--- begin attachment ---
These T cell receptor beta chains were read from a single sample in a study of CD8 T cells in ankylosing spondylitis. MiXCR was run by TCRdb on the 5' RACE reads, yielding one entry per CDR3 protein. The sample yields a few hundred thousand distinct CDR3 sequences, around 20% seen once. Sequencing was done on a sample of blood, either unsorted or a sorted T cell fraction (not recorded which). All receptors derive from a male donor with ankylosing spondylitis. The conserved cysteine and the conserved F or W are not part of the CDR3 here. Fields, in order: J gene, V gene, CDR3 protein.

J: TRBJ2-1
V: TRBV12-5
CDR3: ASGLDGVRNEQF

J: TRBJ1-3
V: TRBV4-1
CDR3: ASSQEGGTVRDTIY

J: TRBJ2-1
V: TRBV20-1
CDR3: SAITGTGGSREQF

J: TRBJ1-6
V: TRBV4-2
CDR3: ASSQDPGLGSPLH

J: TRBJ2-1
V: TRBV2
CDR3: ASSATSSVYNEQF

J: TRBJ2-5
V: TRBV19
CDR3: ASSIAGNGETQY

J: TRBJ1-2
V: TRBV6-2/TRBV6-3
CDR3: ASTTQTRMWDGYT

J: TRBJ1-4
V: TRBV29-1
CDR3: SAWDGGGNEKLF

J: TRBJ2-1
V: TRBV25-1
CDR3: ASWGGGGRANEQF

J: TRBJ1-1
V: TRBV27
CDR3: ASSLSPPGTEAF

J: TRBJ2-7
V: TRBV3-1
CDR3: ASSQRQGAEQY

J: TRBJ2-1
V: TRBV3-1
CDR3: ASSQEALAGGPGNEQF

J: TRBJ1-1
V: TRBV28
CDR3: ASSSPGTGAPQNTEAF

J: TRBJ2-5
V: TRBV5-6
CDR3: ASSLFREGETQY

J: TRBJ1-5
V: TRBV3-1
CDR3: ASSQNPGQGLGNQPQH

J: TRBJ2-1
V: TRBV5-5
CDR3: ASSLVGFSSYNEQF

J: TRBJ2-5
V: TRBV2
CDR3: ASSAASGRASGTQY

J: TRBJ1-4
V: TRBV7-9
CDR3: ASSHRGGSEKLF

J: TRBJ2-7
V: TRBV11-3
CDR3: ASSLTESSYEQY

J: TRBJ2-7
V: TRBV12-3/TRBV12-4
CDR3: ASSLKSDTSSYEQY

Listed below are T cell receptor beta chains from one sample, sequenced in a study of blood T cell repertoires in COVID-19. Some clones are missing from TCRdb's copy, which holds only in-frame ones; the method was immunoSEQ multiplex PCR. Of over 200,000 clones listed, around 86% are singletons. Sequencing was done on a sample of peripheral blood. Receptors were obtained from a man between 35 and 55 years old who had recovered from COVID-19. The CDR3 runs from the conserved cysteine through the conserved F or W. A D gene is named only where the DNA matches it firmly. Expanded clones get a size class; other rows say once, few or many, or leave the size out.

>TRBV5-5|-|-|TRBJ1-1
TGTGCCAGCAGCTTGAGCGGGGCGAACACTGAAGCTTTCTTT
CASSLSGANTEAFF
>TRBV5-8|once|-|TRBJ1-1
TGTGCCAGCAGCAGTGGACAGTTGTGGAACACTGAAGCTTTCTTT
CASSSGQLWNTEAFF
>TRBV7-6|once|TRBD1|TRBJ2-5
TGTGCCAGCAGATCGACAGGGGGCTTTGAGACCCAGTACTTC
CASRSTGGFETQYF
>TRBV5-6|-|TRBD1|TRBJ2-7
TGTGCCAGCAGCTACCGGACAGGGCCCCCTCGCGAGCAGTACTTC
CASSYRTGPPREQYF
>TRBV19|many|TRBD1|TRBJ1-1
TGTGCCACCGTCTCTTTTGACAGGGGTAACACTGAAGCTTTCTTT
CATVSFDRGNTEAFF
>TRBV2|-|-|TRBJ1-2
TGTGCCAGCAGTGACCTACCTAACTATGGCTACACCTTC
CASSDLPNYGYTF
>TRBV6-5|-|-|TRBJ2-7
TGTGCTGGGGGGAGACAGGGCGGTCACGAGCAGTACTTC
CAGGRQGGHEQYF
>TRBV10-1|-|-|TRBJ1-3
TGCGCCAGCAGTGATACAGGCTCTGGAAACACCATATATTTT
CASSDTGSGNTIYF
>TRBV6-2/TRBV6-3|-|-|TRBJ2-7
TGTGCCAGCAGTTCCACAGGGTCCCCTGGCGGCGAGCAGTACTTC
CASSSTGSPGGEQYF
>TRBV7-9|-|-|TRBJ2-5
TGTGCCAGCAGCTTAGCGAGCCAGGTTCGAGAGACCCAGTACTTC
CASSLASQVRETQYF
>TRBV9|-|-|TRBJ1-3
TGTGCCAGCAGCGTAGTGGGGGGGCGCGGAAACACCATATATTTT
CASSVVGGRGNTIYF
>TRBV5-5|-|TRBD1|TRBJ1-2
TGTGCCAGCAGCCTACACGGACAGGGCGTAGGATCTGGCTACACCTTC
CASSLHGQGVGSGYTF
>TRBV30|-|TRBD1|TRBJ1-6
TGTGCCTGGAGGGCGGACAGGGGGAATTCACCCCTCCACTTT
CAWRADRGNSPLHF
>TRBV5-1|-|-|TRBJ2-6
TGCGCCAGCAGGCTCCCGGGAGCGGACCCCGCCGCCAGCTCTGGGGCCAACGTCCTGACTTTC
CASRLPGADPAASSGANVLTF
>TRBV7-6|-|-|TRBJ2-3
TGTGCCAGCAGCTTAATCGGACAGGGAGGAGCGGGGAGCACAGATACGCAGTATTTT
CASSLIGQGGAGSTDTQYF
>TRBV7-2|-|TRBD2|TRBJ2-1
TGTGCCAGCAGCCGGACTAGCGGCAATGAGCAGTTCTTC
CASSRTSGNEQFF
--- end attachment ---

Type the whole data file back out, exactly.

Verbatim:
These T cell receptor beta chains were read from a single sample in a study of CD8 T cells in ankylosing spondylitis. MiXCR was run by TCRdb on the 5' RACE reads, yielding one entry per CDR3 protein. The sample yields a few hundred thousand distinct CDR3 sequences, around 20% seen once. Sequencing was done on a sample of blood, either unsorted or a sorted T cell fraction (not recorded which). All receptors derive from a male donor with ankylosing spondylitis. The conserved cysteine and the conserved F or W are not part of the CDR3 here. Fields, in order: J gene, V gene, CDR3 protein.

J: TRBJ2-1
V: TRBV12-5
CDR3: ASGLDGVRNEQF

J: TRBJ1-3
V: TRBV4-1
CDR3: ASSQEGGTVRDTIY

J: TRBJ2-1
V: TRBV20-1
CDR3: SAITGTGGSREQF

J: TRBJ1-6
V: TRBV4-2
CDR3: ASSQDPGLGSPLH

J: TRBJ2-1
V: TRBV2
CDR3: ASSATSSVYNEQF

J: TRBJ2-5
V: TRBV19
CDR3: ASSIAGNGETQY

J: TRBJ1-2
V: TRBV6-2/TRBV6-3
CDR3: ASTTQTRMWDGYT

J: TRBJ1-4
V: TRBV29-1
CDR3: SAWDGGGNEKLF

J: TRBJ2-1
V: TRBV25-1
CDR3: ASWGGGGRANEQF

J: TRBJ1-1
V: TRBV27
CDR3: ASSLSPPGTEAF

J: TRBJ2-7
V: TRBV3-1
CDR3: ASSQRQGAEQY

J: TRBJ2-1
V: TRBV3-1
CDR3: ASSQEALAGGPGNEQF

J: TRBJ1-1
V: TRBV28
CDR3: ASSSPGTGAPQNTEAF

J: TRBJ2-5
V: TRBV5-6
CDR3: ASSLFREGETQY

J: TRBJ1-5
V: TRBV3-1
CDR3: ASSQNPGQGLGNQPQH

J: TRBJ2-1
V: TRBV5-5
CDR3: ASSLVGFSSYNEQF

J: TRBJ2-5
V: TRBV2
CDR3: ASSAASGRASGTQY

J: TRBJ1-4
V: TRBV7-9
CDR3: ASSHRGGSEKLF

J: TRBJ2-7
V: TRBV11-3
CDR3: ASSLTESSYEQY

J: TRBJ2-7
V: TRBV12-3/TRBV12-4
CDR3: ASSLKSDTSSYEQY

Listed below are T cell receptor beta chains from one sample, sequenced in a study of blood T cell repertoires in COVID-19. Some clones are missing from TCRdb's copy, which holds only in-frame ones; the method was immunoSEQ multiplex PCR. Of over 200,000 clones listed, around 86% are singletons. Sequencing was done on a sample of peripheral blood. Receptors were obtained from a man between 35 and 55 years old who had recovered from COVID-19. The CDR3 runs from the conserved cysteine through the conserved F or W. A D gene is named only where the DNA matches it firmly. Expanded clones get a size class; other rows say once, few or many, or leave the size out.

>TRBV5-5|-|-|TRBJ1-1
TGTGCCAGCAGCTTGAGCGGGGCGAACACTGAAGCTTTCTTT
CASSLSGANTEAFF
>TRBV5-8|once|-|TRBJ1-1
TGTGCCAGCAGCAGTGGACAGTTGTGGAACACTGAAGCTTTCTTT
CASSSGQLWNTEAFF
>TRBV7-6|once|TRBD1|TRBJ2-5
TGTGCCAGCAGATCGACAGGGGGCTTTGAGACCCAGTACTTC
CASRSTGGFETQYF
>TRBV5-6|-|TRBD1|TRBJ2-7
TGTGCCAGCAGCTACCGGACAGGGCCCCCTCGCGAGCAGTACTTC
CASSYRTGPPREQYF
>TRBV19|many|TRBD1|TRBJ1-1
TGTGCCACCGTCTCTTTTGACAGGGGTAACACTGAAGCTTTCTTT
CATVSFDRGNTEAFF
>TRBV2|-|-|TRBJ1-2
TGTGCCAGCAGTGACCTACCTAACTATGGCTACACCTTC
CASSDLPNYGYTF
>TRBV6-5|-|-|TRBJ2-7
TGTGCTGGGGGGAGACAGGGCGGTCACGAGCAGTACTTC
CAGGRQGGHEQYF
>TRBV10-1|-|-|TRBJ1-3
TGCGCCAGCAGTGATACAGGCTCTGGAAACACCATATATTTT
CASSDTGSGNTIYF
>TRBV6-2/TRBV6-3|-|-|TRBJ2-7
TGTGCCAGCAGTTCCACAGGGTCCCCTGGCGGCGAGCAGTACTTC
CASSSTGSPGGEQYF
>TRBV7-9|-|-|TRBJ2-5
TGTGCCAGCAGCTTAGCGAGCCAGGTTCGAGAGACCCAGTACTTC
CASSLASQVRETQYF
>TRBV9|-|-|TRBJ1-3
TGTGCCAGCAGCGTAGTGGGGGGGCGCGGAAACACCATATATTTT
CASSVVGGRGNTIYF
>TRBV5-5|-|TRBD1|TRBJ1-2
TGTGCCAGCAGCCTACACGGACAGGGCGTAGGATCTGGCTACACCTTC
CASSLHGQGVGSGYTF
>TRBV30|-|TRBD1|TRBJ1-6
TGTGCCTGGAGGGCGGACAGGGGGAATTCACCCCTCCACTTT
CAWRADRGNSPLHF
>TRBV5-1|-|-|TRBJ2-6
TGCGCCAGCAGGCTCCCGGGAGCGGACCCCGCCGCCAGCTCTGGGGCCAACGTCCTGACTTTC
CASRLPGADPAASSGANVLTF
>TRBV7-6|-|-|TRBJ2-3
TGTGCCAGCAGCTTAATCGGACAGGGAGGAGCGGGGAGCACAGATACGCAGTATTTT
CASSLIGQGGAGSTDTQYF
>TRBV7-2|-|TRBD2|TRBJ2-1
TGTGCCAGCAGCCGGACTAGCGGCAATGAGCAGTTCTTC
CASSRTSGNEQFF